On Youtube it shows chess engines as humanoid robots (here, for instance). Is this true, and if so do they play chess over the board according to their software? That would explain why they don't always play the best move according to their algorithm.

  • It's a valid question some people may have, my +1 against the -3. Aug 16, 2023 at 15:28
  • @OverLordGoldDragon Thanks, I'm not sure what people think is wrong with my question. The least they could do is leave a comment or something.
    – user34459
    Aug 16, 2023 at 21:34
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    Reasons to downvote a question: 'This question does not show any research effort, it is unclear, or not helpful'. I guess this question is unclear and doesn't show any research effort. Just google "what's a chess engine" and you're done. About clarity: other than the title, the rest of the question makes no sense at all: "That would explain why they don't always play the best move according to their algorithm." -> what does it even mean?
    – emdio
    Aug 17, 2023 at 15:59
  • @emdio Stockfish (and other engines) doesn't always play the best move according to its own analysis after the game. I was wondering if this was because of the time during a live game. That is what I meant when I said that.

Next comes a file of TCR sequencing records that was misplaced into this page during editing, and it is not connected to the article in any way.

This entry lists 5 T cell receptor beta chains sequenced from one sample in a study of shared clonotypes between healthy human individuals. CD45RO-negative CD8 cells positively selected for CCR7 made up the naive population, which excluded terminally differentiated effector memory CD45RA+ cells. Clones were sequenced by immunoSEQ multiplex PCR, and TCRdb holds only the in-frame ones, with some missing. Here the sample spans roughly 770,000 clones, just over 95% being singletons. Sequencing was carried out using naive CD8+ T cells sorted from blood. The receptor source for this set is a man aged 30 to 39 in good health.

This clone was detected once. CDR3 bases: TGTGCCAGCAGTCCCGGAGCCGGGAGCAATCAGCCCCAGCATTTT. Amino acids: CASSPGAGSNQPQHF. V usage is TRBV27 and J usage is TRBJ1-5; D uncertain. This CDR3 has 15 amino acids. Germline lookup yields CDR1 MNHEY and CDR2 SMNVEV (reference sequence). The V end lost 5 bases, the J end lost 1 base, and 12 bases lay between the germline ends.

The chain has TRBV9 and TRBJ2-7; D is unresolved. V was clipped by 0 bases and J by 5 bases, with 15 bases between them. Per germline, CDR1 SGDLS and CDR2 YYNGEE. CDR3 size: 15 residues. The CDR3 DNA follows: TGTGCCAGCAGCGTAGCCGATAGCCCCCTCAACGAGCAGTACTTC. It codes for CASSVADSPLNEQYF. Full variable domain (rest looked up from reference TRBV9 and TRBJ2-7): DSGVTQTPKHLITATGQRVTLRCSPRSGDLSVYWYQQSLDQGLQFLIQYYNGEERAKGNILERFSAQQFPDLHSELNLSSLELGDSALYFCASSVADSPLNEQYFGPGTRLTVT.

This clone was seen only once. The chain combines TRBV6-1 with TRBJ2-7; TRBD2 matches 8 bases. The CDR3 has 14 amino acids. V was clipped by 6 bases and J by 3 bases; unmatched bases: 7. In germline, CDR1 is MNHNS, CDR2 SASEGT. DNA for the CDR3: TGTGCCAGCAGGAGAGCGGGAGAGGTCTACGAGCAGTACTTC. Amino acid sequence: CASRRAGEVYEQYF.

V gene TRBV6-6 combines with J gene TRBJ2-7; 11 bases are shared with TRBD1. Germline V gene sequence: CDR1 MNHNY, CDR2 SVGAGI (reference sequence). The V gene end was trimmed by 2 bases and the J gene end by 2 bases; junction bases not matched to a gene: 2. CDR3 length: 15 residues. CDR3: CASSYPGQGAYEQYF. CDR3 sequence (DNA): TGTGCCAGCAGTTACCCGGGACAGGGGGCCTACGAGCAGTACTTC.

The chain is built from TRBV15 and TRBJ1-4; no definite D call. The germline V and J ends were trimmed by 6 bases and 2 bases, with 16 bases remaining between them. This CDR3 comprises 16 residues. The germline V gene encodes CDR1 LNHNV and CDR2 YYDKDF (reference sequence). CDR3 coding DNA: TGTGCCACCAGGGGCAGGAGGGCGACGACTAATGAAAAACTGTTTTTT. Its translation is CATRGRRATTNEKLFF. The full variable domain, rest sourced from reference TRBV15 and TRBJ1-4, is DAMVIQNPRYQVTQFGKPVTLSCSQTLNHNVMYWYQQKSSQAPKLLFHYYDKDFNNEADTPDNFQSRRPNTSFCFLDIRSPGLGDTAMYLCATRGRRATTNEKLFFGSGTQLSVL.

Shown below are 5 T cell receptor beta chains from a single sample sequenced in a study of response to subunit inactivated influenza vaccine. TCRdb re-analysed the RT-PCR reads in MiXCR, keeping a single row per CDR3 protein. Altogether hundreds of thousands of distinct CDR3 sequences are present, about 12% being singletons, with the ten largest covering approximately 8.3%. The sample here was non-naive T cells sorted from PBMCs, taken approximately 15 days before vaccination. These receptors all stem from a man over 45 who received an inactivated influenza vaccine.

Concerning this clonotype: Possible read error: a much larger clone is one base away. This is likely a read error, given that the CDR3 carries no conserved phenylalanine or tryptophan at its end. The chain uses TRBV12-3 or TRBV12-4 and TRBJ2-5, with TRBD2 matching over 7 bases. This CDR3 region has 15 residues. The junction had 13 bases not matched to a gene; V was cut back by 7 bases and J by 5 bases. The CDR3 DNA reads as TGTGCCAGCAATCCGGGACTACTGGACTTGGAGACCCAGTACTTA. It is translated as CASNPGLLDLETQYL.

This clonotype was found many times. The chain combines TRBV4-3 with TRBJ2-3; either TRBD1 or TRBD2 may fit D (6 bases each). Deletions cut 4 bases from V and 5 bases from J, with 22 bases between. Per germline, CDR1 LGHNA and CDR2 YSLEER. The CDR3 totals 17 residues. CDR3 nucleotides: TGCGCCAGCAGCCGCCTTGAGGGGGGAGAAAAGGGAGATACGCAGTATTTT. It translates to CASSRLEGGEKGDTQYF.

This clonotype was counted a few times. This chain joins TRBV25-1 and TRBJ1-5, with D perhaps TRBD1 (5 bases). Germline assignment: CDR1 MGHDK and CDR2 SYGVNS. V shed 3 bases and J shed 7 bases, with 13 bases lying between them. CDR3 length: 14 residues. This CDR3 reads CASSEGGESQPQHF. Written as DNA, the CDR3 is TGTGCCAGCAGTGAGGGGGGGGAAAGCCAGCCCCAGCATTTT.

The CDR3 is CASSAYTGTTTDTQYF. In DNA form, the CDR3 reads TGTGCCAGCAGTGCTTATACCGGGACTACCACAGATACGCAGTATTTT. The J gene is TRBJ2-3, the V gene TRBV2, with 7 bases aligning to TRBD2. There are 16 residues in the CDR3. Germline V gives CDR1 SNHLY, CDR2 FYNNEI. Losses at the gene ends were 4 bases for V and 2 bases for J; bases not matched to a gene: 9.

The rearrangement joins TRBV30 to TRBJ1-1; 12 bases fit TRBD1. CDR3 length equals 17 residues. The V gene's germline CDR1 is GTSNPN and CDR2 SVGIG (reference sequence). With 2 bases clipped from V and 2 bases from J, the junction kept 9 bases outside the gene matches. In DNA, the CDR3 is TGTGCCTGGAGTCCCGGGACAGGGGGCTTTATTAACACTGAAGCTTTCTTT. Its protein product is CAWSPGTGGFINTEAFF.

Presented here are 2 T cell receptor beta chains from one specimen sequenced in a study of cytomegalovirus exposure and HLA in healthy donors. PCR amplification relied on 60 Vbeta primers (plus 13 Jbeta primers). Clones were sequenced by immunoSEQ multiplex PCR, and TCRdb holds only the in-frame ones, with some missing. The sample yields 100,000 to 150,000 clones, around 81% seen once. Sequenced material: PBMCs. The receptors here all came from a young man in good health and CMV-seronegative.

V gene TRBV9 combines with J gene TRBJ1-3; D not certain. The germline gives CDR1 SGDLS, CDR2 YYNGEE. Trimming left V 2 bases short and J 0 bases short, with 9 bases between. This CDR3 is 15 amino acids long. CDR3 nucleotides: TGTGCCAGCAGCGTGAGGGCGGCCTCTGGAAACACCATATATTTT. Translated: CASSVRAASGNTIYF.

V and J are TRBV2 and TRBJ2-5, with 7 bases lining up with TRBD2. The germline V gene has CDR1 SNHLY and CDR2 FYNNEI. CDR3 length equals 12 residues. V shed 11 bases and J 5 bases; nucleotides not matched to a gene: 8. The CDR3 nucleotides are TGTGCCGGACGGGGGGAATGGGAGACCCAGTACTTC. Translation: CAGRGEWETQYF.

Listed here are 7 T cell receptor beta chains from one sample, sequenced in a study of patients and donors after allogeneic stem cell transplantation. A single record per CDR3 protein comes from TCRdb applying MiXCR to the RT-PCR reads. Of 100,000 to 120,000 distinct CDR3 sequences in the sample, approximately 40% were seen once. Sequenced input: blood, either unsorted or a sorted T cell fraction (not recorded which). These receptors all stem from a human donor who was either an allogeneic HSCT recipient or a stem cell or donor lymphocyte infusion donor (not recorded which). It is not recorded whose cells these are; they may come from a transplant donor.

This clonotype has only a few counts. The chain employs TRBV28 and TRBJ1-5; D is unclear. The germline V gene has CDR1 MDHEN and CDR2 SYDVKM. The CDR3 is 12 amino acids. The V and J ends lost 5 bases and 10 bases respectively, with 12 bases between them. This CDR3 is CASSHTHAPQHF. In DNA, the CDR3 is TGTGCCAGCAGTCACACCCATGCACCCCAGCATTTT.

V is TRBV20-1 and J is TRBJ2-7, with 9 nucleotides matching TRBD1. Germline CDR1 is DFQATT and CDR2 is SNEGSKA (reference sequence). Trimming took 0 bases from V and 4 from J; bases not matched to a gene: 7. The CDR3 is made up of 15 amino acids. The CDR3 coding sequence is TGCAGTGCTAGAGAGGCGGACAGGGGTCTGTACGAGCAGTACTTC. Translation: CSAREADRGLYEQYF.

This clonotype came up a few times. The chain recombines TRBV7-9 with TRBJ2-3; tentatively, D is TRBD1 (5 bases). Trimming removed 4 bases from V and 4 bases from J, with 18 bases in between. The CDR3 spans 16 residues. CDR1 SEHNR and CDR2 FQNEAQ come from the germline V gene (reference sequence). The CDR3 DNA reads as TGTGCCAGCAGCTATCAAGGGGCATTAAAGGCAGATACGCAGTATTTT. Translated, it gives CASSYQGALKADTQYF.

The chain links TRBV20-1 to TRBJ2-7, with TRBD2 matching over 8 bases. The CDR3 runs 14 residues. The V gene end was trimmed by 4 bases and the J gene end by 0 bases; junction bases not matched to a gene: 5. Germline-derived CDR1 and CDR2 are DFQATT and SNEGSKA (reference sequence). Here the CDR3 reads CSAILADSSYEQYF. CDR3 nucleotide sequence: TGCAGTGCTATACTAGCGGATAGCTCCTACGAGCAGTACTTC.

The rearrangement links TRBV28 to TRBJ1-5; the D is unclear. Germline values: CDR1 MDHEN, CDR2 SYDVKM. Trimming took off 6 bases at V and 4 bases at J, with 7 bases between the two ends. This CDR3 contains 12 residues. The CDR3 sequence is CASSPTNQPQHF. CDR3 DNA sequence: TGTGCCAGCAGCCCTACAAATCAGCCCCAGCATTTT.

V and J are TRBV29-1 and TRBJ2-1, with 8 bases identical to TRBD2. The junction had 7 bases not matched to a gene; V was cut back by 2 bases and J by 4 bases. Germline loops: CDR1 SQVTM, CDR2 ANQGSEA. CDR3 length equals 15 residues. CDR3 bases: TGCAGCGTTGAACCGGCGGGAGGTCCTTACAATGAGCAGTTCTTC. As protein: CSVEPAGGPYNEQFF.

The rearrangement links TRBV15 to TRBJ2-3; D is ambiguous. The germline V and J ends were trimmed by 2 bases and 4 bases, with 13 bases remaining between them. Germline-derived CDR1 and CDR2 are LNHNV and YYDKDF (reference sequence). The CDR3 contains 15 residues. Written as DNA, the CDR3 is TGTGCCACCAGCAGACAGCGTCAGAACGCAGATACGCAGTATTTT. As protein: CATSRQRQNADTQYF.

– user34459
    Aug 17, 2023 at 22:16
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    @gordon I have some experience at chess programming and chess engines just play the best move. But the best move depends (among others ) on the time used in the analysis, the hardware and the engine version. If you provide some examples of that "not playing always the best move" behaviour it could be an interesting question.
    – emdio
    Aug 18, 2023 at 7:20

1 Answer 1


No, chess engines are not humanoid robots. That is just something that the YouTube channel uses to represent the engine so that the videos are more approachable for the intended audience. Chess engines are simply software that run on computers. People may make a robot or animated personality to go with the engine, but that would be entirely separate from the engine itself, and it would not change what the engine does.

Strictly speaking, a chess engine is just a piece of software that defines some criteria for differentiating between good and bad positions. When given a position to analyze, it will yield the best move according to this criteria. It takes time and resources to find this best move, so the same engine analyzing the same position with different amount of time or computer resources may yield different results. This would be especially noticeable when comparing to the performance of an engine that is playing a match, where time is limited, to the same engine analyzing a position after a match, where time is unlimited.

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